Dying to Get High: Marijuana as Medicine

Dying to Get High: Marijuana as Medicine

Dying to Get High: Marijuana as Medicine

Dying to Get High: Marijuana as Medicine

Synopsis

Marijuana as medicine has been a politically charged topic in this country for more than three decades. Despite overwhelming public support and growing scientific evidence of its therapeutic effects (relief of the nausea caused by chemotherapy for cancer and AIDS, control over seizures or spasticity caused by epilepsy or MS, and relief from chronic and acute pain, to name a few), the drug remains illegal under federal law.

In Dying to Get High, noted sociologist Wendy Chapkis and Richard J. Webb investigate one community of seriously-ill patients fighting the federal government for the right to use physician-recommended marijuana. Based in Santa Cruz, California, the Wo/Men’s Alliance for Medical Marijuana (WAMM) is a unique patient-caregiver cooperative providing marijuana free of charge to mostly terminally ill members. For a brief period in 2004, it even operated the only legal non-governmental medical marijuana garden in the country, protected by the federal courts against the DEA.

Using as their stage this fascinating profile of one remarkable organization, Chapkis and Webb tackle the broader, complex history of medical marijuana in America. Through compelling interviews with patients, public officials, law enforcement officers and physicians, Chapkis and Webb ask what distinguishes a legitimate patient from an illegitimate pothead, good drugs from bad, medicinal effects from just getting high. Dying to Get High combines abstract argument and the messier terrain of how people actually live, suffer and die, and offers a moving account of what is at stake in ongoing debates over the legalization of medical marijuana.

Excerpt

People always want to know whether I’ve actually done the things I write about. It was a popular question when I was writing about prostitution and is undiminished now that I’m doing research on drugs. I’ve considered taking the path laid out by Dr. Charles Grob, a physician and longtime researcher on the medical applications of psychoactive drugs, and defer an answer; Grob observes, “I’m damned if I have [tried drugs] and I’m damned if I haven’t. If I have, then my perspective would be discounted due to my own personal bias, and if I haven’t, it would be discounted because I would not truly understand the full range of experience the drug can induce.”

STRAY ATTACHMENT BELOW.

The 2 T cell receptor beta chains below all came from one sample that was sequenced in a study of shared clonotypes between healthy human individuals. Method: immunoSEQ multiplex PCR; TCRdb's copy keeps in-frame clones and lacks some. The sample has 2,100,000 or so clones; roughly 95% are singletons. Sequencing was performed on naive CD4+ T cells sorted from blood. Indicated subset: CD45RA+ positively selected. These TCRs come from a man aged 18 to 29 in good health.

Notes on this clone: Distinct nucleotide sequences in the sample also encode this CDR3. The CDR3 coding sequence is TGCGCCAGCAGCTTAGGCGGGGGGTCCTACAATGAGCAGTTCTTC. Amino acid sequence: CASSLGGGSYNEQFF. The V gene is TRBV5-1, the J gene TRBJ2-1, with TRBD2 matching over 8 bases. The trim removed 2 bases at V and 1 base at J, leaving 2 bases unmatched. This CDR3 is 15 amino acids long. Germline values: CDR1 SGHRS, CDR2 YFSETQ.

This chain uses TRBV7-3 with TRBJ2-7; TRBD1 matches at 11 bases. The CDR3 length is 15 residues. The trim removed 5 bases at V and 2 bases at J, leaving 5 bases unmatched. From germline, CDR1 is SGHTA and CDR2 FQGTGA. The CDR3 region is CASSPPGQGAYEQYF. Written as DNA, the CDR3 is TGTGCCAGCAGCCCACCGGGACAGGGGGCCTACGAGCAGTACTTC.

But the idea that direct experience—or the lack of it—is the most salient divide between good research and bad seems misguided to me. The fact that I wasn’t a prostitute when I decided to write about prostitution didn’t really undermine my ability to think critically about the practice and its meanings. Neither can it be said that my familiarity with marijuana, as a recreational and as a medicinal drug, certifies my understanding of cannabis prohibition and consumption. In both my research on prostitution and my research on the medical uses of marijuana, direct experience isn’t what separates my work from that of other social scientists. Instead, if there is a distinguishing quality, I would say that it lies in a clear sense that my work is explicitly value laden rather than value neutral.

I didn’t approach this study as a dispassionate observer. I came to the subject of the medical use of marijuana already suspicious of the War on Drugs. I entered the research field also believing that doctors should have the right to recommend nonaddictive and nontoxic herbs to their patients in an effort to relieve suffering; I also believe that patients should have the right to obtain and use those substances. These values underlie my work and color my account.

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